Not everyone is born confident.
Some people just have a knack for talking to other people. Extroverts become energised when taking part in a discussion – both in private conversation and onstage – and so are much more likely to enjoy the experience.
But presenting in front of audiences isn’t for everyone. Introverts like myself take their energy from being alone, and naturally fear the stage.
We are not born confident. But confidence in these situations can be learned – the team at Speaking Schools has compiled three ways we can help kids feel like a natural onstage.
Kids just want to have fun
The most common phrase you hear when a student doesn’t want to speak is ‘Don’t worry, it will be over soon’. This legitimises the narrative inside that child’s head – the one which says sharing my thoughts is scary.
Public speaking may be scary, but it doesn’t need to be. Providing students with a safe environment– one with no judgment, where everyone is encouraged to take part – helps with that fear, and allows them to channel their nerves. Whilst the adrenaline rush may never go away – having presented hundreds (if not thousands) of speeches, I can personally testify to that – once students realise the sky won’t fall in when they head to the front of the classroom, that rush can actually become a pretty enjoyable experience.
It’s important to change the narrative – don’t emphasise that it will be over soon, but instead will be fun if they just give it a chance in front of the right audience.
Children don’t learn on their own
The most common response I see from parents after they watch their child is some version of the phrase ‘Well done!’, which is great to see. Students thrive on positive feedback – the more they get, the more confident they become in their own abilities.
That said, I sadly sometimes also hear parents giving what we call negative feedback – criticisms of what the student has done, explanations as to how they’ve failed. This can deal massive blows to students’ confidence – particularly when they receive it from someone they trust, especially a parent.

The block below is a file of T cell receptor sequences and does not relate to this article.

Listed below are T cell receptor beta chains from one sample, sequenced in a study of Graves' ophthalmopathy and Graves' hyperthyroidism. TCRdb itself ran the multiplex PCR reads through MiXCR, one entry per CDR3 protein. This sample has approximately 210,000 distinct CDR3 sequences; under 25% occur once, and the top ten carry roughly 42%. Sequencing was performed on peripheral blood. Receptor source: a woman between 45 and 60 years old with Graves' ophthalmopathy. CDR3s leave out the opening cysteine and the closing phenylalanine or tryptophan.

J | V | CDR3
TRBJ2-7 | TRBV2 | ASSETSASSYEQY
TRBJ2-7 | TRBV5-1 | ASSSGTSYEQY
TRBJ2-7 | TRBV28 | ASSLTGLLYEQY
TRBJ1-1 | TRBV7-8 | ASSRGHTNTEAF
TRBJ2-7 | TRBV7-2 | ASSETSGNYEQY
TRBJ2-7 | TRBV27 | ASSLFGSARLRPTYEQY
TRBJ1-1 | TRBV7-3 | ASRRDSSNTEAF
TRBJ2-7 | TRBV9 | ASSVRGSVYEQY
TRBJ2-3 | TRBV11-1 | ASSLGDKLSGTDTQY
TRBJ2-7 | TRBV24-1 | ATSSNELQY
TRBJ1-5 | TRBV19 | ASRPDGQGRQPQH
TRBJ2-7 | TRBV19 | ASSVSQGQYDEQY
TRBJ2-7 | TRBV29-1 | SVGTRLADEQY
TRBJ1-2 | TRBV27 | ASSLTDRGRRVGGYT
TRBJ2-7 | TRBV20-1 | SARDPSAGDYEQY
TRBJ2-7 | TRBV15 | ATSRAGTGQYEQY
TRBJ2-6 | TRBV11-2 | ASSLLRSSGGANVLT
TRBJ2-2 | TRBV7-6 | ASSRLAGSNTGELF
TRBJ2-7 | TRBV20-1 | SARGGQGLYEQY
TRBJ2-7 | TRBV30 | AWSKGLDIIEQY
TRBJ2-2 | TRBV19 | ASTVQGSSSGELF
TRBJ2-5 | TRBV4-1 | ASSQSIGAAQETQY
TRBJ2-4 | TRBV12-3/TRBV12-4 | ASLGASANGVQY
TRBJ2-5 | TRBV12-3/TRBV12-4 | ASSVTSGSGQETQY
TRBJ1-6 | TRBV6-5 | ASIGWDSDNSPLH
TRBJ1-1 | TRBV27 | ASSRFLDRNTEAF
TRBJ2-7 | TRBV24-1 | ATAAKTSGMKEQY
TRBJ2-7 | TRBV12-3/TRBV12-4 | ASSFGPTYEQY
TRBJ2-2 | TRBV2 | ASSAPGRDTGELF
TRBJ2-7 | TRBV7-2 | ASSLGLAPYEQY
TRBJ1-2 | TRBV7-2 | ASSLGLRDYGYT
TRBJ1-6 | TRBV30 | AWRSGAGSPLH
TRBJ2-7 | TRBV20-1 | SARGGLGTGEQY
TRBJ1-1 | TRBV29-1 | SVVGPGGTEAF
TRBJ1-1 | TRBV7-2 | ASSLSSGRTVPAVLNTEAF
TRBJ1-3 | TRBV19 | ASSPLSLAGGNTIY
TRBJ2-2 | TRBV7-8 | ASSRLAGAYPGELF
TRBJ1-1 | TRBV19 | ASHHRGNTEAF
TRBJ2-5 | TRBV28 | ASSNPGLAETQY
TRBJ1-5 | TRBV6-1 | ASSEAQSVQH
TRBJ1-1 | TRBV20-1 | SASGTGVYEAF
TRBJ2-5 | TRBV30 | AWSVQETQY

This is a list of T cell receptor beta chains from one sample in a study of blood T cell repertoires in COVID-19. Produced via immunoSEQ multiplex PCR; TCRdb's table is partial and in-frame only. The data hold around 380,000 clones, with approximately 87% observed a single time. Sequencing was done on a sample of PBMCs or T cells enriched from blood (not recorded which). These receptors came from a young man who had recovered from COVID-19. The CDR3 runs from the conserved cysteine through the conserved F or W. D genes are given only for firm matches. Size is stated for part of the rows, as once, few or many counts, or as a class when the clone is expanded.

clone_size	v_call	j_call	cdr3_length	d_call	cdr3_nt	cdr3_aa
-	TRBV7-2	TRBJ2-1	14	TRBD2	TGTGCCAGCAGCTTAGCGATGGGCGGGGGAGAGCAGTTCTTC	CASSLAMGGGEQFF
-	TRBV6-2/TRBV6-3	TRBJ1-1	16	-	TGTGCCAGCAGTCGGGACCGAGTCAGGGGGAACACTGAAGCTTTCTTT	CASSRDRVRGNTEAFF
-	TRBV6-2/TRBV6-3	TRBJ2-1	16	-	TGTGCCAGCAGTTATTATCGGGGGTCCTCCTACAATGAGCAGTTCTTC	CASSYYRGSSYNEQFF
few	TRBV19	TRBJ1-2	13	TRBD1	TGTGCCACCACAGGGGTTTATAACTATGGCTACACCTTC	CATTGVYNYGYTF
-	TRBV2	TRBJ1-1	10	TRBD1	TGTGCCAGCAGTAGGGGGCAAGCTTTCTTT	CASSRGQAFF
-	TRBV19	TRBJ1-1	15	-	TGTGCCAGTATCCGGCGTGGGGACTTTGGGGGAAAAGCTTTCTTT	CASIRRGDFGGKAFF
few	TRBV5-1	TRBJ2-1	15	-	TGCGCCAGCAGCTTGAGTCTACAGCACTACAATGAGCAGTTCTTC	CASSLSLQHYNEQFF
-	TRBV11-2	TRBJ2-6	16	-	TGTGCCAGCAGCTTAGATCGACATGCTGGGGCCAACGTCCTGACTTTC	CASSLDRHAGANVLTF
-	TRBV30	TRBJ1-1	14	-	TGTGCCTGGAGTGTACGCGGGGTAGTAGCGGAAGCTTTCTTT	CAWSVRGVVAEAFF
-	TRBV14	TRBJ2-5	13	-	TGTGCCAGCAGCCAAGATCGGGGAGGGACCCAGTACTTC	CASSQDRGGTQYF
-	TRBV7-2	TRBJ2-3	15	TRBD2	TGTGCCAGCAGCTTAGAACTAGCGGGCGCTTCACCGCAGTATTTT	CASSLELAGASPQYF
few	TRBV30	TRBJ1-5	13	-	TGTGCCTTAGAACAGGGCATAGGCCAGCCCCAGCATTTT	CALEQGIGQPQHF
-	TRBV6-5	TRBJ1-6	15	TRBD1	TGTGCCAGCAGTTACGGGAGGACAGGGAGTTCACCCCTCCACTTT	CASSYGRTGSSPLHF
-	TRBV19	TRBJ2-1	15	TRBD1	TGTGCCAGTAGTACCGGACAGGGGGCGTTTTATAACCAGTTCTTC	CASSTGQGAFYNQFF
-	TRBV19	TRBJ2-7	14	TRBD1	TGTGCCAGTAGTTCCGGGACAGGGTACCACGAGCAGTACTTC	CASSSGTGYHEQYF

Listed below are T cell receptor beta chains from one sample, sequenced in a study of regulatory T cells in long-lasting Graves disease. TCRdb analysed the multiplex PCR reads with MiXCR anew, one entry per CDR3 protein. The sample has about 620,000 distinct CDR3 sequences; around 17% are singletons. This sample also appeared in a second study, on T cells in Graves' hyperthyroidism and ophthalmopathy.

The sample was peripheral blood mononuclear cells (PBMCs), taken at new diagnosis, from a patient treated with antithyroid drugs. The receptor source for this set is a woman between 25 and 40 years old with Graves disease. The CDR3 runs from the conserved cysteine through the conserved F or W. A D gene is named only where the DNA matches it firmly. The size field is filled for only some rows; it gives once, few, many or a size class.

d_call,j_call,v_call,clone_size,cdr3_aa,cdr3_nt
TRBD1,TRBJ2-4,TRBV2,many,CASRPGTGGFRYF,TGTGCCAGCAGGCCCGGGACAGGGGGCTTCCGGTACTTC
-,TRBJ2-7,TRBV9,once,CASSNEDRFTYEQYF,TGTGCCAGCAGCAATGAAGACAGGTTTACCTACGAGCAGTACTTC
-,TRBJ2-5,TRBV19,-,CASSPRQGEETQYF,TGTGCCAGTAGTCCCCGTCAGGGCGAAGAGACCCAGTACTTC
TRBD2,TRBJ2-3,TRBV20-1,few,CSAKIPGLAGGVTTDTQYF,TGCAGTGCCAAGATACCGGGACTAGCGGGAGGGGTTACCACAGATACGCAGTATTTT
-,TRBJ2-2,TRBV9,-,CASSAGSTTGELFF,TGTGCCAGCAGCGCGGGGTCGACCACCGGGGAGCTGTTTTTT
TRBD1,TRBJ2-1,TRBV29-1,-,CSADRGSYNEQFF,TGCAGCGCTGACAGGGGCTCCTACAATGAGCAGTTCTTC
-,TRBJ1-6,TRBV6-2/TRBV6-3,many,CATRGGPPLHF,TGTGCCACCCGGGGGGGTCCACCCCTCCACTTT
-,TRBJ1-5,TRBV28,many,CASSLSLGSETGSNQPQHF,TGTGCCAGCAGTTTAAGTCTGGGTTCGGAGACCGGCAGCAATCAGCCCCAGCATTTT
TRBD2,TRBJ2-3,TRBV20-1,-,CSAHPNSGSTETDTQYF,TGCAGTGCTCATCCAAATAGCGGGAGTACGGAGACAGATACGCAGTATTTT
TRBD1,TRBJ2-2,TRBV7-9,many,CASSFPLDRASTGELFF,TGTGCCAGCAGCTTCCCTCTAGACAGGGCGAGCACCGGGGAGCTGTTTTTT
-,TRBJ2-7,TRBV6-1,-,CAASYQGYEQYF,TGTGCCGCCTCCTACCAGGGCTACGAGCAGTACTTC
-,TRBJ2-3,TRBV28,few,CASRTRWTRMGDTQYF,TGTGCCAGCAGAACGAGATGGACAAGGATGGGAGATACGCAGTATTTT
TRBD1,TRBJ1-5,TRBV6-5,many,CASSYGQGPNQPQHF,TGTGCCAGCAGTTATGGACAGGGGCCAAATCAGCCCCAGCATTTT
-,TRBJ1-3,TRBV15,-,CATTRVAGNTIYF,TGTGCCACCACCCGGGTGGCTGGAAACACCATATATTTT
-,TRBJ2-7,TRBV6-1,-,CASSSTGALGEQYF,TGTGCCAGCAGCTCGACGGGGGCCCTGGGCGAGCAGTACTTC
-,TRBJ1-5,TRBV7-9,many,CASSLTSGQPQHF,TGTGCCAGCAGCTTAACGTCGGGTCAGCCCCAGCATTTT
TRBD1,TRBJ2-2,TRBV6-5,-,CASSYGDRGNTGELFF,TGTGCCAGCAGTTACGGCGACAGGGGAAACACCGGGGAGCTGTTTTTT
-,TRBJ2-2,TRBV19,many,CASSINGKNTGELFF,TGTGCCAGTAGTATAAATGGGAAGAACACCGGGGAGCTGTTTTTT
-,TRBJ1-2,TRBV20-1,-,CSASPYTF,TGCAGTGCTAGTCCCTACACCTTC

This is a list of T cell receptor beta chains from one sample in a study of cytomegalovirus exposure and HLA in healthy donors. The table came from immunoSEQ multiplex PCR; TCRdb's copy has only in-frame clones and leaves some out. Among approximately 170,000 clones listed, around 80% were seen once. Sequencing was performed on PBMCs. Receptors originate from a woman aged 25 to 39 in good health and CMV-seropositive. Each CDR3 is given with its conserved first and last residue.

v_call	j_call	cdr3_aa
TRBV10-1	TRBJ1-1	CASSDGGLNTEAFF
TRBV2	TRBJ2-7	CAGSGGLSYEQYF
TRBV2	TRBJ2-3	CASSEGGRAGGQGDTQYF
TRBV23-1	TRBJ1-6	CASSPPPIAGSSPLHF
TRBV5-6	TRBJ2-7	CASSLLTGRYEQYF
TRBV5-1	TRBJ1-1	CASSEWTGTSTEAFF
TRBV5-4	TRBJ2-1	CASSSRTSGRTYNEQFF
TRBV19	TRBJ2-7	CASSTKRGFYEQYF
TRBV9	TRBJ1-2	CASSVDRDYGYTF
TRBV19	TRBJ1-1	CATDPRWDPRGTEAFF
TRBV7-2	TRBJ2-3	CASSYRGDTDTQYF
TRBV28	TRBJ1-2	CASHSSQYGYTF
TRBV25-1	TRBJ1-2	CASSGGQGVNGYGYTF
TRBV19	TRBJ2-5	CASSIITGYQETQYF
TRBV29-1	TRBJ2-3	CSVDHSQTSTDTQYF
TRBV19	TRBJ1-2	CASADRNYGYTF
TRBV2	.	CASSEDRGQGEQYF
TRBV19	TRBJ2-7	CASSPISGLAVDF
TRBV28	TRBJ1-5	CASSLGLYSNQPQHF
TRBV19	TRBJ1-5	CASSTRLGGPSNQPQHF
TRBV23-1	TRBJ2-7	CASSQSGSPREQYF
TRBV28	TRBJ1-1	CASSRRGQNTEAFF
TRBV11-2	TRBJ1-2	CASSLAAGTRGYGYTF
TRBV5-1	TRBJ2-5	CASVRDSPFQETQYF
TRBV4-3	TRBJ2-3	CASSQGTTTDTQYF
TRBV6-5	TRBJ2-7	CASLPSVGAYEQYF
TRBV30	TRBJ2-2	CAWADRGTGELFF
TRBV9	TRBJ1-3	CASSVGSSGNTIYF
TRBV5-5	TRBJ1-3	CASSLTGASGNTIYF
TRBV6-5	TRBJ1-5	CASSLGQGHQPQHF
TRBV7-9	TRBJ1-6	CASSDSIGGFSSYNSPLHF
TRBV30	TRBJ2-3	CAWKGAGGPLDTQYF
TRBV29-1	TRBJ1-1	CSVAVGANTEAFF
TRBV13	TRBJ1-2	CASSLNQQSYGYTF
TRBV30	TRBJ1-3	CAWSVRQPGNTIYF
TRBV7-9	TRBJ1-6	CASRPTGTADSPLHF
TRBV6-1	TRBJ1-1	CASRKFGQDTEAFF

Whilst no one is perfect, and you can’t just hand out positive feedback when students do something wrong, it is always important to pair negative comments with a constructive way that they could improve if they were to do it again. This constructive feedback should always follow something positive (so they feel like they did well, but just have something small to work on) and general in nature (so they can apply it in a different speech).
Practice, Practice, Practice
In psychology, exposure therapy involves exposing a patient to the source of their anxiety in a safe environment. Whilst not quite on the same level, this is the best way to help students build their resilience, and get over their fears of public speaking.
There are plenty of ways to do this at home – the important thing is that it doesn’t feel like homework. Use games to help them think on their feet and communicate their thoughts (there are plenty of great board games out there if you’re looking for inspiration). Encourage them to express their opinions over the dinner table, and ask them to justify them (in a supportive way, of course!). Don’t simplify your vocabulary, and help your child to expand theirs.
But there is also no substitute for a good audience. Encourage them to participate in competitions at school. Make sure they practice properly before compulsory school speeches. Or, if they’re not at this stage just yet, send them along to a workshop where they can be taught the necessary skills, and get the exposure therapy they need to develop their confidence.
Sydney Speaking School offers a range of holiday programs in both public speaking and debating for students aged 6 – 15 in Moore Park, North Sydney and Parramatta, as well as a number of term programs all over Sydney.
With the vision of developing the speaking skills across Australia’s largest city, Sydney Speaking School has developed a range of programs which seek to bring out the charismatic speaker that hides within every school student. Whether shy or outgoing, their coaches understand how to share the wealth of their many years’ of experience using fun, engaging and welcoming activities to improve the communication skills of primary and secondary school students.
School Holiday Programs
Ages 6 – 7 (Cats)
Presentation Skills – Tabby Cats
Presentation Skills – Tigers
Ages 7 – 9 (Marsupials)
Speaking Camp – Koalas
Speaking Camp – Kangaroos
Ages 9 – 12 (Birds)
Debating – Hummingbirds
Debating – Hawks
Public Speaking – Hummingbirds
Public Speaking – Hawks
Ages 12 – 15 (High School Programs)
Foundations of Debating
Foundations of Public Speaking
Experienced Public Speaking
Contact via email at email@example.com or call 0404 107 372.